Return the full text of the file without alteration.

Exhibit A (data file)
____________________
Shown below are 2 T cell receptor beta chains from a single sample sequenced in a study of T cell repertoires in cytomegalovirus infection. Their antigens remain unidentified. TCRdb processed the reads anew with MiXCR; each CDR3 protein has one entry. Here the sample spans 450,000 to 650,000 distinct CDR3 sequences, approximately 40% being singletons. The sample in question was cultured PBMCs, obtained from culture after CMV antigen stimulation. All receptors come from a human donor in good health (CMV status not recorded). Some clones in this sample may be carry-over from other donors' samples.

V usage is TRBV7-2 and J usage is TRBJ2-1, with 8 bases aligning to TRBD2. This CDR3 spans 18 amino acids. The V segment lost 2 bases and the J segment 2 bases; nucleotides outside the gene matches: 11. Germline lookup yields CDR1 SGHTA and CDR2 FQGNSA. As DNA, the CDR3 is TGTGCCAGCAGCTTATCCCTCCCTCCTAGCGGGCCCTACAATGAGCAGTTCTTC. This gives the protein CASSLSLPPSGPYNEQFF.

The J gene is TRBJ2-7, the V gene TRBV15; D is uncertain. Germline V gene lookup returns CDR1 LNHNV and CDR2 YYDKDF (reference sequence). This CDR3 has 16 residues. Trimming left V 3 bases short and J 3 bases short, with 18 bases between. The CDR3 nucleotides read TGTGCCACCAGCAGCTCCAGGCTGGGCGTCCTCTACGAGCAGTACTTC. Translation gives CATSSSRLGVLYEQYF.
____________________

Shown below are 2 T cell receptor beta chains from a single sample sequenced in a study of T cell repertoires in cytomegalovirus infection. Their antigens remain unidentified. TCRdb processed the reads anew with MiXCR; each CDR3 protein has one entry. Here the sample spans 450,000 to 650,000 distinct CDR3 sequences, approximately 40% being singletons. The sample in question was cultured PBMCs, obtained from culture after CMV antigen stimulation. All receptors come from a human donor in good health (CMV status not recorded). Some clones in this sample may be carry-over from other donors' samples.

V usage is TRBV7-2 and J usage is TRBJ2-1, with 8 bases aligning to TRBD2. This CDR3 spans 18 amino acids. The V segment lost 2 bases and the J segment 2 bases; nucleotides outside the gene matches: 11. Germline lookup yields CDR1 SGHTA and CDR2 FQGNSA. As DNA, the CDR3 is TGTGCCAGCAGCTTATCCCTCCCTCCTAGCGGGCCCTACAATGAGCAGTTCTTC. This gives the protein CASSLSLPPSGPYNEQFF.

The J gene is TRBJ2-7, the V gene TRBV15; D is uncertain. Germline V gene lookup returns CDR1 LNHNV and CDR2 YYDKDF (reference sequence). This CDR3 has 16 residues. Trimming left V 3 bases short and J 3 bases short, with 18 bases between. The CDR3 nucleotides read TGTGCCACCAGCAGCTCCAGGCTGGGCGTCCTCTACGAGCAGTACTTC. Translation gives CATSSSRLGVLYEQYF.